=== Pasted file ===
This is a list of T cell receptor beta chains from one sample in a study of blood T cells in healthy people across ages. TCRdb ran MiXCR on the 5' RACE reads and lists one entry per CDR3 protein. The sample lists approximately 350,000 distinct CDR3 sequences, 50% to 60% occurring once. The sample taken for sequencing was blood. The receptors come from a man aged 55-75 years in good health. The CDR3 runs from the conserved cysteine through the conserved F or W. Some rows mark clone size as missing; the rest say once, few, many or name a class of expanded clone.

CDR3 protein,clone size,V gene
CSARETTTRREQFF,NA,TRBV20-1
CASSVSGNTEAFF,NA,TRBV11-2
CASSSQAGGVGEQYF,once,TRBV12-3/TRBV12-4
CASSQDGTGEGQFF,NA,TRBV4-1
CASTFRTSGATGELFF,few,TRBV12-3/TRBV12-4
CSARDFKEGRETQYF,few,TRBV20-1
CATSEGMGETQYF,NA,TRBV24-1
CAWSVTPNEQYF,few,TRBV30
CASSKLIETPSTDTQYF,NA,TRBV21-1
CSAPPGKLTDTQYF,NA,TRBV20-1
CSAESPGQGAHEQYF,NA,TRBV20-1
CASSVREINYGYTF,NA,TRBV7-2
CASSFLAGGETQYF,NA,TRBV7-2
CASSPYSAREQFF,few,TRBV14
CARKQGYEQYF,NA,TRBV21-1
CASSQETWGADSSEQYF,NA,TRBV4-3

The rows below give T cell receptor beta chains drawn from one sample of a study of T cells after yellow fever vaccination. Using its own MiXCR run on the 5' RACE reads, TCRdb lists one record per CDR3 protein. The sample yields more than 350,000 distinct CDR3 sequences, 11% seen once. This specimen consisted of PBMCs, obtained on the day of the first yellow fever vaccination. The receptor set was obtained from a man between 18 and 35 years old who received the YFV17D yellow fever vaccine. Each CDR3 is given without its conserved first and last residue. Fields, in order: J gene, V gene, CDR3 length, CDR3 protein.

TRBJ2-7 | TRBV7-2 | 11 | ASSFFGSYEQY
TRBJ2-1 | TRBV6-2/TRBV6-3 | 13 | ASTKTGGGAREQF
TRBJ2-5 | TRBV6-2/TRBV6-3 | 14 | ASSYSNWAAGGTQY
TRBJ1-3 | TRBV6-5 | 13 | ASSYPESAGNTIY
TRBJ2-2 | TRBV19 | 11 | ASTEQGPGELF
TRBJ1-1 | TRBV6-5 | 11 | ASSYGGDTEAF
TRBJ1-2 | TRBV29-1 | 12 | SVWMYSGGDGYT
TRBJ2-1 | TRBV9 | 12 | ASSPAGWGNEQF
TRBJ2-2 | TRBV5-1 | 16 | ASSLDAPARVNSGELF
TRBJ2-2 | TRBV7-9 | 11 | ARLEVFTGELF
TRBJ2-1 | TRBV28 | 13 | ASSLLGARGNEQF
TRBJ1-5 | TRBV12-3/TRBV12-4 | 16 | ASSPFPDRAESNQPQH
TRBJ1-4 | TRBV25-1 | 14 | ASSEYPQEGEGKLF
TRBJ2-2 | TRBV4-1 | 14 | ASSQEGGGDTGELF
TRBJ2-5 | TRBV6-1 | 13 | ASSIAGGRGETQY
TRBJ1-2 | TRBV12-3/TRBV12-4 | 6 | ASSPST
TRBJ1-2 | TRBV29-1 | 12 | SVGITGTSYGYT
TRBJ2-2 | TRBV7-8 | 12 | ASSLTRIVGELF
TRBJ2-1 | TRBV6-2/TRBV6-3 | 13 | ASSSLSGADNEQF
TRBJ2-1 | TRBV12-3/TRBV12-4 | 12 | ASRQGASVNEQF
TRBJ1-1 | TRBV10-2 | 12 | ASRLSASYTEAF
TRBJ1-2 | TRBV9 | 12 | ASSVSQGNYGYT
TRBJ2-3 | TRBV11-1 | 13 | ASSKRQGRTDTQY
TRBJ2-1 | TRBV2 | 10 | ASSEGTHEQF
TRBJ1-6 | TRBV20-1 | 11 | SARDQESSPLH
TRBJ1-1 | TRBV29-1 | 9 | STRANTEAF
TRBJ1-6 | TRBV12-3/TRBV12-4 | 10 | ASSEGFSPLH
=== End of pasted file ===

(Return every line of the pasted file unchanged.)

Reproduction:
This is a list of T cell receptor beta chains from one sample in a study of blood T cells in healthy people across ages. TCRdb ran MiXCR on the 5' RACE reads and lists one entry per CDR3 protein. The sample lists approximately 350,000 distinct CDR3 sequences, 50% to 60% occurring once. The sample taken for sequencing was blood. The receptors come from a man aged 55-75 years in good health. The CDR3 runs from the conserved cysteine through the conserved F or W. Some rows mark clone size as missing; the rest say once, few, many or name a class of expanded clone.

CDR3 protein,clone size,V gene
CSARETTTRREQFF,NA,TRBV20-1
CASSVSGNTEAFF,NA,TRBV11-2
CASSSQAGGVGEQYF,once,TRBV12-3/TRBV12-4
CASSQDGTGEGQFF,NA,TRBV4-1
CASTFRTSGATGELFF,few,TRBV12-3/TRBV12-4
CSARDFKEGRETQYF,few,TRBV20-1
CATSEGMGETQYF,NA,TRBV24-1
CAWSVTPNEQYF,few,TRBV30
CASSKLIETPSTDTQYF,NA,TRBV21-1
CSAPPGKLTDTQYF,NA,TRBV20-1
CSAESPGQGAHEQYF,NA,TRBV20-1
CASSVREINYGYTF,NA,TRBV7-2
CASSFLAGGETQYF,NA,TRBV7-2
CASSPYSAREQFF,few,TRBV14
CARKQGYEQYF,NA,TRBV21-1
CASSQETWGADSSEQYF,NA,TRBV4-3

The rows below give T cell receptor beta chains drawn from one sample of a study of T cells after yellow fever vaccination. Using its own MiXCR run on the 5' RACE reads, TCRdb lists one record per CDR3 protein. The sample yields more than 350,000 distinct CDR3 sequences, 11% seen once. This specimen consisted of PBMCs, obtained on the day of the first yellow fever vaccination. The receptor set was obtained from a man between 18 and 35 years old who received the YFV17D yellow fever vaccine. Each CDR3 is given without its conserved first and last residue. Fields, in order: J gene, V gene, CDR3 length, CDR3 protein.

TRBJ2-7 | TRBV7-2 | 11 | ASSFFGSYEQY
TRBJ2-1 | TRBV6-2/TRBV6-3 | 13 | ASTKTGGGAREQF
TRBJ2-5 | TRBV6-2/TRBV6-3 | 14 | ASSYSNWAAGGTQY
TRBJ1-3 | TRBV6-5 | 13 | ASSYPESAGNTIY
TRBJ2-2 | TRBV19 | 11 | ASTEQGPGELF
TRBJ1-1 | TRBV6-5 | 11 | ASSYGGDTEAF
TRBJ1-2 | TRBV29-1 | 12 | SVWMYSGGDGYT
TRBJ2-1 | TRBV9 | 12 | ASSPAGWGNEQF
TRBJ2-2 | TRBV5-1 | 16 | ASSLDAPARVNSGELF
TRBJ2-2 | TRBV7-9 | 11 | ARLEVFTGELF
TRBJ2-1 | TRBV28 | 13 | ASSLLGARGNEQF
TRBJ1-5 | TRBV12-3/TRBV12-4 | 16 | ASSPFPDRAESNQPQH
TRBJ1-4 | TRBV25-1 | 14 | ASSEYPQEGEGKLF
TRBJ2-2 | TRBV4-1 | 14 | ASSQEGGGDTGELF
TRBJ2-5 | TRBV6-1 | 13 | ASSIAGGRGETQY
TRBJ1-2 | TRBV12-3/TRBV12-4 | 6 | ASSPST
TRBJ1-2 | TRBV29-1 | 12 | SVGITGTSYGYT
TRBJ2-2 | TRBV7-8 | 12 | ASSLTRIVGELF
TRBJ2-1 | TRBV6-2/TRBV6-3 | 13 | ASSSLSGADNEQF
TRBJ2-1 | TRBV12-3/TRBV12-4 | 12 | ASRQGASVNEQF
TRBJ1-1 | TRBV10-2 | 12 | ASRLSASYTEAF
TRBJ1-2 | TRBV9 | 12 | ASSVSQGNYGYT
TRBJ2-3 | TRBV11-1 | 13 | ASSKRQGRTDTQY
TRBJ2-1 | TRBV2 | 10 | ASSEGTHEQF
TRBJ1-6 | TRBV20-1 | 11 | SARDQESSPLH
TRBJ1-1 | TRBV29-1 | 9 | STRANTEAF
TRBJ1-6 | TRBV12-3/TRBV12-4 | 10 | ASSEGFSPLH